Ken Salazar: Wikis

Advertisements
  
  

Note: Many of our articles have direct quotes from sources you can cite, within the Wikipedia article! This article doesn't yet, but we're working on it! See more info or our list of citable articles.

Encyclopedia

From Wikipedia, the free encyclopedia

Ken Salazar


Incumbent
Assumed office 
January 20, 2009
President Barack Obama
Preceded by Dirk Kempthorne

In office
January 3, 2005 – January 20, 2009
Preceded by Ben Nighthorse Campbell
Succeeded by Michael Bennet

In office
January 12, 1999 – January 3, 2005
Governor Bill Owens
Preceded by Gale Norton
Succeeded by John Suthers

Born March 2, 1955 (1955-03-02) (age 55)
Alamosa, United States
Political party Democratic
Spouse(s) Hope Salazar
Residence Denver, United States
Alma mater Colorado College
University of Michigan Law School
Profession Lawyer
Religion Roman Catholicism

Kenneth Lee "Ken" Salazar (pronounced /ˈsæləzɑr/; born March 2, 1955) is the 50th and current United States Secretary of the Interior, serving in the administration of President Barack Obama. A member of the Democratic Party, he previously served as a United States Senator from Colorado from 2005 to 2009. He and Mel Martinez (R-Florida) were the first Hispanic U.S. Senators since 1977; they were joined by Bob Menendez (D-New Jersey) in January 2006. Prior to his election to the U.S. Senate, he served as Attorney General of Colorado from 1999 to 2005.

On December 17, 2008, President-elect Obama announced he would nominate Salazar as U.S. Secretary of the Interior. The environmentalist movement's reaction to this nomination was mixed.[1][2] Previously, Salazar supported the nomination of Gale Norton to Secretary of the Interior,[3] President George W. Bush's controversial first appointee who preceded Salazar as Colorado Attorney General. On January 20, 2009, Salazar was confirmed by unanimous consent in the Senate.

Contents

Early life and family

Ken Salazar was born in Alamosa, Colorado, the son of Emma M. and Henry (Enrique) S. Salazar.[4] He grew up near Manassa, in the community of Los Rincones in the San Luis Valley area of south-central Colorado. Salazar attended St. Francis Seminary and Centauri High School in La Jara, graduating in 1973. He later attended Colorado College, earning a Bachelor of Arts degree in political science in 1977, and received his Juris Doctor (J.D.) from the University of Michigan Law School in 1981. Later Salazar was awarded honorary degrees (Doctor of Laws) from Colorado College (1993) and the University of Denver (1999). After graduating, Salazar started private law practice.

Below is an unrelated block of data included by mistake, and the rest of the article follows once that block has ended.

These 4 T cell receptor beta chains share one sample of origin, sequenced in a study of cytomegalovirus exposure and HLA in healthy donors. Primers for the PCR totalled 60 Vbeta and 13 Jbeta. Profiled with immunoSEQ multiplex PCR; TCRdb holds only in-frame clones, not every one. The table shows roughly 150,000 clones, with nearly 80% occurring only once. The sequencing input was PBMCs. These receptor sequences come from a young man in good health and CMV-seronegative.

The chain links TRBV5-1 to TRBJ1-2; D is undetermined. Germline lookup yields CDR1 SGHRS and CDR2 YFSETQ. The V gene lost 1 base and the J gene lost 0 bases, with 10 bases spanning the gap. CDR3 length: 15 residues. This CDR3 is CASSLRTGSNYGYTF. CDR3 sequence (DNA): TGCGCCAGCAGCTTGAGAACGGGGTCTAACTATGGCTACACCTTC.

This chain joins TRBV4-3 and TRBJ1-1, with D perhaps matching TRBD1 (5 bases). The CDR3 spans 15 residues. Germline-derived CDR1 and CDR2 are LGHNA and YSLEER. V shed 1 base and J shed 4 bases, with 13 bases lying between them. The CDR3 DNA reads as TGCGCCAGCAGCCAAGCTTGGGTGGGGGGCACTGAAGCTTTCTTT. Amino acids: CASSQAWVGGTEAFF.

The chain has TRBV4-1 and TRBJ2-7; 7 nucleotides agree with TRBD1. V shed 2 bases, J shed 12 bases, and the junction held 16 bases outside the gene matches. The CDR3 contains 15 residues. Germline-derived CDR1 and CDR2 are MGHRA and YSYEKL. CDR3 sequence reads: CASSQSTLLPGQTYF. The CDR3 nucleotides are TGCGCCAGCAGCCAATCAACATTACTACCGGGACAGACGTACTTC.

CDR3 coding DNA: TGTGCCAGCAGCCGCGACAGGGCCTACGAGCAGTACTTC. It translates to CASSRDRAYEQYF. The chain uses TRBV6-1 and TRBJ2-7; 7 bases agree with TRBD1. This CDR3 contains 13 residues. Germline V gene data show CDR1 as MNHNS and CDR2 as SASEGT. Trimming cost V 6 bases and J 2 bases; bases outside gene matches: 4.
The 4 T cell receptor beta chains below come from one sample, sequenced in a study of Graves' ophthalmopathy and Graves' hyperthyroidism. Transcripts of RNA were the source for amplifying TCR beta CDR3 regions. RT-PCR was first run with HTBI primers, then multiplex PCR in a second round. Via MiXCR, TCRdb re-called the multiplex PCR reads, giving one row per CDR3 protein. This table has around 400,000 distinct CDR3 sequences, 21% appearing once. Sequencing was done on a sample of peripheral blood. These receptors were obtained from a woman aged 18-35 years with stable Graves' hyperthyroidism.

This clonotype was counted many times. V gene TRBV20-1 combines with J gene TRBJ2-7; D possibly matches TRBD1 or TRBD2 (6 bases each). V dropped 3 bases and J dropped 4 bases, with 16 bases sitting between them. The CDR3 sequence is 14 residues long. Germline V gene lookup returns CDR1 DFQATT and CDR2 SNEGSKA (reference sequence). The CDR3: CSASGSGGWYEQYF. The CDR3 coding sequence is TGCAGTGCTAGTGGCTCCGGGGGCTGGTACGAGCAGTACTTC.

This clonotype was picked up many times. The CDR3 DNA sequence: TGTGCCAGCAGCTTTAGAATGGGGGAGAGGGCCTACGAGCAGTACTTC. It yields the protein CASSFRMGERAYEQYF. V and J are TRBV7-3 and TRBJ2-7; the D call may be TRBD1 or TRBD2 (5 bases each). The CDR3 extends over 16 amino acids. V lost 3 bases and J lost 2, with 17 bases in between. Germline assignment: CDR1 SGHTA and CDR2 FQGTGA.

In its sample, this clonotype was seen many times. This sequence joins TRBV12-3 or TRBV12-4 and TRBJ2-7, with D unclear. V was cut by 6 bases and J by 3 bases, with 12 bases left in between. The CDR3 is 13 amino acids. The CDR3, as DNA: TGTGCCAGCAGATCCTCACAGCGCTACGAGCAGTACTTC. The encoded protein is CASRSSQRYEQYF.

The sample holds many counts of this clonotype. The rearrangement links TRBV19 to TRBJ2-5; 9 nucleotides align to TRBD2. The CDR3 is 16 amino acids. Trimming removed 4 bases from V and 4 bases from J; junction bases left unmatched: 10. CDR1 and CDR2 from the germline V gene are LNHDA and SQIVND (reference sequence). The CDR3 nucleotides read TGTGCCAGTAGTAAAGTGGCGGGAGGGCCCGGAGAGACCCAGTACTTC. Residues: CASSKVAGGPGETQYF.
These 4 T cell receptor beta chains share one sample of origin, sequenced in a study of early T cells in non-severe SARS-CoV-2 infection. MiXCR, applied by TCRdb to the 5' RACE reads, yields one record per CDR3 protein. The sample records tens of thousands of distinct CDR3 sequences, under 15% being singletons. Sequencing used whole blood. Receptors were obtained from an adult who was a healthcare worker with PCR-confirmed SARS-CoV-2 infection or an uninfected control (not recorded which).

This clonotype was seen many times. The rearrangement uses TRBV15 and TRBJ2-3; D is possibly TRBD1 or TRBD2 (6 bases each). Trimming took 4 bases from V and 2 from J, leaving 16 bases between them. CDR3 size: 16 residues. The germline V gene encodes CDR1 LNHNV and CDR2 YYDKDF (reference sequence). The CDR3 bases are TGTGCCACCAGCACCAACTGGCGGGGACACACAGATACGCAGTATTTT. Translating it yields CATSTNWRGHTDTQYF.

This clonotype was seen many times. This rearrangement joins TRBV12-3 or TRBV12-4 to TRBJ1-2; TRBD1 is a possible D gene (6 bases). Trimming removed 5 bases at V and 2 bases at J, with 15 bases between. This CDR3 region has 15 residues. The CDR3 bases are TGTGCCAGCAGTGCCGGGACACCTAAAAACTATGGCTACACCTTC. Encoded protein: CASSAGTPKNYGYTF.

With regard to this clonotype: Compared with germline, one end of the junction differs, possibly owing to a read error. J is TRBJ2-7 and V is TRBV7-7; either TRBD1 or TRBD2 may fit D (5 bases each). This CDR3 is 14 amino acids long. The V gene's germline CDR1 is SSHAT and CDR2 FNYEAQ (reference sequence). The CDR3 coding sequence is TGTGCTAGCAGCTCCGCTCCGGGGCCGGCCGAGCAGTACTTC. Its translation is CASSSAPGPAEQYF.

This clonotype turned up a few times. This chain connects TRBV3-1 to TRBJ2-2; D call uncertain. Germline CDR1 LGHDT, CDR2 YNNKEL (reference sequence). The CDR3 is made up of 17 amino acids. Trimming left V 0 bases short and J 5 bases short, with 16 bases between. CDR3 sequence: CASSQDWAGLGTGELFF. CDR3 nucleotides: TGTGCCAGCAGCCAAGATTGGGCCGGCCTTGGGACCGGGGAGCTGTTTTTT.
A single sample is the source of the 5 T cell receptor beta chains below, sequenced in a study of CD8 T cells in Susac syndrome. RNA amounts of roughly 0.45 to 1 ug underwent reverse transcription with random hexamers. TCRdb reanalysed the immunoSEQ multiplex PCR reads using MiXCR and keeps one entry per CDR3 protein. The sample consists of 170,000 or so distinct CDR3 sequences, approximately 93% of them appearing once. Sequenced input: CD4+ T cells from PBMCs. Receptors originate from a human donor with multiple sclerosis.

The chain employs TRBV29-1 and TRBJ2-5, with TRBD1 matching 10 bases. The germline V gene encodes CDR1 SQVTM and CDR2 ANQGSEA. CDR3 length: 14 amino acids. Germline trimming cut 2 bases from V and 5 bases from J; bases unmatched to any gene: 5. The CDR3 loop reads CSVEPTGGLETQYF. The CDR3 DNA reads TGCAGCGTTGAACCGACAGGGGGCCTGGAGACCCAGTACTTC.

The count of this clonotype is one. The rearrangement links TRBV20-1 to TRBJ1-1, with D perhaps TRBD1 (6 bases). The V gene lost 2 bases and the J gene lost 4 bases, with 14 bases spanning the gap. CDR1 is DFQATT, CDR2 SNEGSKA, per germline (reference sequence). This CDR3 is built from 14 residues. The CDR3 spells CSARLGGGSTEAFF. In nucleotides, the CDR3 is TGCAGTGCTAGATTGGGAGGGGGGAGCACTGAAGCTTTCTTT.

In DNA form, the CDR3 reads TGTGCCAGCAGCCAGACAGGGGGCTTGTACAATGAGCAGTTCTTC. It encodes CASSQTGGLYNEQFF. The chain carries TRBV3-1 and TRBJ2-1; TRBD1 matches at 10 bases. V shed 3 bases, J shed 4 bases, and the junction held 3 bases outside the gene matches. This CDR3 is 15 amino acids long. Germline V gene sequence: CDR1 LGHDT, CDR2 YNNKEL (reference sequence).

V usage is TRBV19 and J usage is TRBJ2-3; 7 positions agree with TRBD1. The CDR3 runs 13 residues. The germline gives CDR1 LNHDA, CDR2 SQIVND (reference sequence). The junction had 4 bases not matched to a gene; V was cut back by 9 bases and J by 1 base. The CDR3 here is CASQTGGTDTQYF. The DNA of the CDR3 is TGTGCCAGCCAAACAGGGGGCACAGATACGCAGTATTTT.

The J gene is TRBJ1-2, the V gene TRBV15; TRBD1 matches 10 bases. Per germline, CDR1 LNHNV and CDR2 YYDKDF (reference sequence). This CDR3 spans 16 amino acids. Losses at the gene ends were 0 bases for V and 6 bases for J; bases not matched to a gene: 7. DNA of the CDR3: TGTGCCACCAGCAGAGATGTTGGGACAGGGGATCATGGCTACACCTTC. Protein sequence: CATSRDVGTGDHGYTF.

State Cabinet member

In 1986, Salazar became chief legal counsel to then Governor Roy Romer; in 1990, Romer appointed him to his Cabinet as Director of the Colorado Department of Natural Resources. In this position, he authored the Great Outdoors Colorado Amendment, which created a massive land conservation program of which he became chairman. Salazar also created the Youth in Natural Resources program to provide for environmental education in public schools. In his cabinet role, he established reforms that forced mining and petroleum operations to better protect the surrounding environment.[5]

Colorado Attorney General

In 1994, Salazar returned to private practice. In 1998, he was elected state attorney general; he was reelected to this position in 2002. Police operations were streamlined under Salazar, and several new branches of law enforcement were created: the Gang Prosecution Unit, the Environmental Crimes Unit, and the General Fugitive Prosecutive Unit, which targeted murderers. He also worked to strengthen consumer protection and anti-fraud laws, as well as to protect children through new policy designed to crack down on sex offenders.[5]

U.S. Senator

2004 campaign logo. Salazar's slogan was "fighting for Colorado's land, water, and people."

In 2004, Salazar declared his candidacy for the U.S. Senate seat being vacated by retiring Republican Senator Ben Nighthorse Campbell. Salazar considers himself a moderate and has at times taken positions that are in disagreement with the base of his party — for example, he opposed gay adoption for a number of years. Salazar lost to Mike Miles at the State nominating convention. In spite of this loss, the national Democratic Party backed Salazar with contributions from the DSCC and promotion of Salazar as the only primary candidate. Salazar came back to defeat Miles in the Democratic primary,and he narrowly defeated beer executive Pete Coors of the Coors Brewing Company to win the general election for the Senate seat. His elder brother John also had an electoral victory in 2004, winning a race for the U.S. House of Representatives from Colorado's 3rd congressional district.

He took office on January 4, 2005. Salazar and his wife, Esperanza, have two daughters and one granddaughter.

Soon after arriving in the Senate, Salazar generated controversy within his party by introducing Attorney General nominee Alberto Gonzales and sitting by his side during Gonzales' confirmation hearings.